Nintendos latest mobile game is already making a name for itself, in terms of its missing options and expensive microtransactions.
The first ever Mario Kart for mobile phones is out today and while its technically free-to-play the game does its level best to gouge as much money out of its players as possible.
The most obvious way is via a £4.99 monthly subscription, which opens up faster 200cc races and the ability to unlock gold cosmetic items and… thats it.
You can get a free two-week trial subscription, but youll be automatically billed £4.99 after that if you dont manually cancel.
The worst thing about the subscription is that ordinary items like new characters, karts, and gliders can only be obtained at random using in-game currency (which can also be bought separately using real money) and have nothing to do with the subscription.
You need five rubies to get one item, which costs around £3 depending on how many rubies you buy at once and how many goes at getting a random item you have.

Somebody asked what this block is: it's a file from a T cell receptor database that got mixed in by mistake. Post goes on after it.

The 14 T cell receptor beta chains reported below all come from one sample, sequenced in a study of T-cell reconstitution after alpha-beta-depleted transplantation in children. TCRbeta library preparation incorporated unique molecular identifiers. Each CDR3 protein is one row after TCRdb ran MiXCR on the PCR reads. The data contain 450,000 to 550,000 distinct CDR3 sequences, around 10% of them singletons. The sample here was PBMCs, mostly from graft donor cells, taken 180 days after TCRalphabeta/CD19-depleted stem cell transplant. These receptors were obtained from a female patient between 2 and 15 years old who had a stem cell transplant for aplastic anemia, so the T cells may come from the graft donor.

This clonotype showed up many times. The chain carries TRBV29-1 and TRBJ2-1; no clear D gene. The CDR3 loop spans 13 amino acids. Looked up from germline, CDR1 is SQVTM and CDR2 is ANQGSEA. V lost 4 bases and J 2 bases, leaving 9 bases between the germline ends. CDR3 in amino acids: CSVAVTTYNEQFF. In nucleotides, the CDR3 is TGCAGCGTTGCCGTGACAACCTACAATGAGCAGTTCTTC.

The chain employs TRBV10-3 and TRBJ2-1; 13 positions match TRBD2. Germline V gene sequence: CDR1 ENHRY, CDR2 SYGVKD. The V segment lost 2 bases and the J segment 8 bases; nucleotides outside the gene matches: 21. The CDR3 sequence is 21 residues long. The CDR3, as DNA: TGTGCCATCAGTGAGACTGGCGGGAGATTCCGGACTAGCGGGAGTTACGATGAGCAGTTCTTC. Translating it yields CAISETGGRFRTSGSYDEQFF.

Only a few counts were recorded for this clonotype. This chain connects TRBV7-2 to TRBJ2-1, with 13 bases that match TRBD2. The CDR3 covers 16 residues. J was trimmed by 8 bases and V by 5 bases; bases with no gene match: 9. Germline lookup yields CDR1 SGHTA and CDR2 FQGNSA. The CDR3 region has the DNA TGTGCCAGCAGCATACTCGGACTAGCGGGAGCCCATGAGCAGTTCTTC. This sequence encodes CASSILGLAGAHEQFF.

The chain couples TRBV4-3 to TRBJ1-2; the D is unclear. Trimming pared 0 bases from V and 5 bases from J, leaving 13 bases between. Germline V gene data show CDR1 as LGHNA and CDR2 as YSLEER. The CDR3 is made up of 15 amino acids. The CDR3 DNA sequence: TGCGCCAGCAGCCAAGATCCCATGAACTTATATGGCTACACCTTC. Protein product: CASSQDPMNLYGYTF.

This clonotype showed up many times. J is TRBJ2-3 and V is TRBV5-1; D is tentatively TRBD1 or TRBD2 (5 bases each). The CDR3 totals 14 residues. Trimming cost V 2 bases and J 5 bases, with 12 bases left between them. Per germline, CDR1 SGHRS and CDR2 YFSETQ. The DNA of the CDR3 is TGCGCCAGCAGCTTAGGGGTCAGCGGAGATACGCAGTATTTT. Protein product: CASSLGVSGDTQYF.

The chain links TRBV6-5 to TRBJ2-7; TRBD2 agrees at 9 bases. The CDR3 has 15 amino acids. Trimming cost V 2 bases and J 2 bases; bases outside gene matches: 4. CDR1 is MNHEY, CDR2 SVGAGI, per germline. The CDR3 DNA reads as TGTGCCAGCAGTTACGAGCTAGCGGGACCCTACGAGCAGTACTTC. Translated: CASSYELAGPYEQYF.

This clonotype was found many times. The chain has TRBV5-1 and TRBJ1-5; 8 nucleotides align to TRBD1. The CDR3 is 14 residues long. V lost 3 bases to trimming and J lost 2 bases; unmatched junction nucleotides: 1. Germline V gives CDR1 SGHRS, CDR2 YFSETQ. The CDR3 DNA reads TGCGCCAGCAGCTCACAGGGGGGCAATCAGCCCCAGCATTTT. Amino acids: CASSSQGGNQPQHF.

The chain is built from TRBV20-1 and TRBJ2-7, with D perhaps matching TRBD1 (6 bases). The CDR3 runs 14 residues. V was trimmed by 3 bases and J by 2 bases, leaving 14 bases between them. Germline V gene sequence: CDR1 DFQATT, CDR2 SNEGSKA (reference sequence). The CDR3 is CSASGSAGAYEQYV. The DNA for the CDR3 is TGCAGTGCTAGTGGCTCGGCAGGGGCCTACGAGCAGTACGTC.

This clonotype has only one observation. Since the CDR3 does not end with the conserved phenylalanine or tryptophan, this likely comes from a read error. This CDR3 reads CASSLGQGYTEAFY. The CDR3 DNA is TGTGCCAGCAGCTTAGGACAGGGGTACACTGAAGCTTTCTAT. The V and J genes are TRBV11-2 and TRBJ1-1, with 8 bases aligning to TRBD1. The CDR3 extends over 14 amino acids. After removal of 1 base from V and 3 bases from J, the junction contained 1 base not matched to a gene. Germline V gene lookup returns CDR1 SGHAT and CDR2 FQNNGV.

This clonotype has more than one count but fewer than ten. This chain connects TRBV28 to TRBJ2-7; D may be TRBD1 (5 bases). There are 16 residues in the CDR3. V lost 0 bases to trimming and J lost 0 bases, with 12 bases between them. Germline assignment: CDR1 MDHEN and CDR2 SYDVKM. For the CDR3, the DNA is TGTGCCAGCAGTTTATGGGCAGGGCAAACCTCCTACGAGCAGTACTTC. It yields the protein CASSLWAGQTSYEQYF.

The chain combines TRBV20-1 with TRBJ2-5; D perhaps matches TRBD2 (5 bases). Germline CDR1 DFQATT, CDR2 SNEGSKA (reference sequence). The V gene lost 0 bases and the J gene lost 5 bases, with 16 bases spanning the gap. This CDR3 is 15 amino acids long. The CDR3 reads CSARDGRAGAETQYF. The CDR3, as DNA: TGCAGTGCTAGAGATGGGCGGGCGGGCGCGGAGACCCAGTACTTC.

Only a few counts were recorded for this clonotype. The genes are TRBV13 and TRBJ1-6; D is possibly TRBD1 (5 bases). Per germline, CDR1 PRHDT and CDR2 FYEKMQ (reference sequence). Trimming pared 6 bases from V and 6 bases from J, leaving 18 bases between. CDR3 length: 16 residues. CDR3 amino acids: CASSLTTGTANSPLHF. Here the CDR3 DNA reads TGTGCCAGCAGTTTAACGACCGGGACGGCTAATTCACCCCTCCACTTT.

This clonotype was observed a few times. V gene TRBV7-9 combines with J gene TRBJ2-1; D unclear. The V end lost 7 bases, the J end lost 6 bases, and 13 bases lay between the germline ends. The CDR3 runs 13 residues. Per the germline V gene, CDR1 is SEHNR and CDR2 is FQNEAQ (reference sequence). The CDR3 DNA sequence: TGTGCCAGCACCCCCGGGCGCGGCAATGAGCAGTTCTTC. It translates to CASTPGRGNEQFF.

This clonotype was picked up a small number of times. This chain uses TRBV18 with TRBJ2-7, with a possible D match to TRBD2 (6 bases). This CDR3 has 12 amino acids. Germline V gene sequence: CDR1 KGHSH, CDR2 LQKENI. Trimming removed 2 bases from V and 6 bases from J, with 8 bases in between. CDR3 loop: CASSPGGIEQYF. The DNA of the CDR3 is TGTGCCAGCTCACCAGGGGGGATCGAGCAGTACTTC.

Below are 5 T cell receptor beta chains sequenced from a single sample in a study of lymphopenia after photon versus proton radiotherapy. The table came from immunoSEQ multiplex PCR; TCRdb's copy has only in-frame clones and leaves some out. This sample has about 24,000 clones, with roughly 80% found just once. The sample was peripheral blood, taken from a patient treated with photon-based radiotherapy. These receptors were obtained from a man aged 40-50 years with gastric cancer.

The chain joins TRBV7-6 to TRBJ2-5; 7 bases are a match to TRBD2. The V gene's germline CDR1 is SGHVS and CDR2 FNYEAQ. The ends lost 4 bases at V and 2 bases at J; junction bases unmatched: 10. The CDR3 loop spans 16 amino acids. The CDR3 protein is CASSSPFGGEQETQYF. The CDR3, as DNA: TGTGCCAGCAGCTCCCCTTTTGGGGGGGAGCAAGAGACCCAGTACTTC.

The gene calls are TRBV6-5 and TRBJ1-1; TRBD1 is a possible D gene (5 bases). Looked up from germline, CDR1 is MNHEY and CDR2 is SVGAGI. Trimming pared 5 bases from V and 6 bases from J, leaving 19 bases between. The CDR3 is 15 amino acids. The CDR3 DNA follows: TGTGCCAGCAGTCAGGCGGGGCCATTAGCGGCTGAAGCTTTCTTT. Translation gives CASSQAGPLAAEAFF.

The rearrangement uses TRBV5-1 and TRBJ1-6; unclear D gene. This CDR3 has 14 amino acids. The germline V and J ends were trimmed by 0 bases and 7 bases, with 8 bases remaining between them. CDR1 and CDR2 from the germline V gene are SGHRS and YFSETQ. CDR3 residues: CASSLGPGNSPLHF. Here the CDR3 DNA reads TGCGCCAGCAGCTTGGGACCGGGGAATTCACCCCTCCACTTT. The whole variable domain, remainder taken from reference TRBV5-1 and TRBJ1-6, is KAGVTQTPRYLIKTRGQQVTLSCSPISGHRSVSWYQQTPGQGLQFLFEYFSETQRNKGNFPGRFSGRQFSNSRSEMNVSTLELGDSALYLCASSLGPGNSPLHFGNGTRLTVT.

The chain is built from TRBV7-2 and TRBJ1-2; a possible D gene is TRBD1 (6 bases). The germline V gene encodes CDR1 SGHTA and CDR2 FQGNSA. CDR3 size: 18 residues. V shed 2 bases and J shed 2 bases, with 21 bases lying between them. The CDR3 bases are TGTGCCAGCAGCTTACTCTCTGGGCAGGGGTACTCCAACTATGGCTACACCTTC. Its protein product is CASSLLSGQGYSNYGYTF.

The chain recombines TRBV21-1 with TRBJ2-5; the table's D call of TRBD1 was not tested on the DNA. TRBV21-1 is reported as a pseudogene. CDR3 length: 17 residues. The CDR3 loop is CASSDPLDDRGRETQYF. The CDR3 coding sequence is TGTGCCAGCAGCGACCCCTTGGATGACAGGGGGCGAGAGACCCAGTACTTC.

Its all extremely grubby and unpleasant, especially as theres a limited edition launch pack that contains 45 rubies, five start tickets, and one character for £19.99.
And yet were not sure Nintendo is really to blame here.
When Super Mario Run first came out, they tried the much more reasonable approach of a one-off fee to access all the content, but ordinary smartphone users deemed it outrageously expensive and the game was only a mild success.
Subsequently, Nintendo has gone on to have much more success with traditional free-to-play games and random gacha mechanics, particularly in Fire Emblem Heroes.
What you can blame Nintendo for though is the fact that Mario Kart Tour has, inexplicably, launched without Read More – Source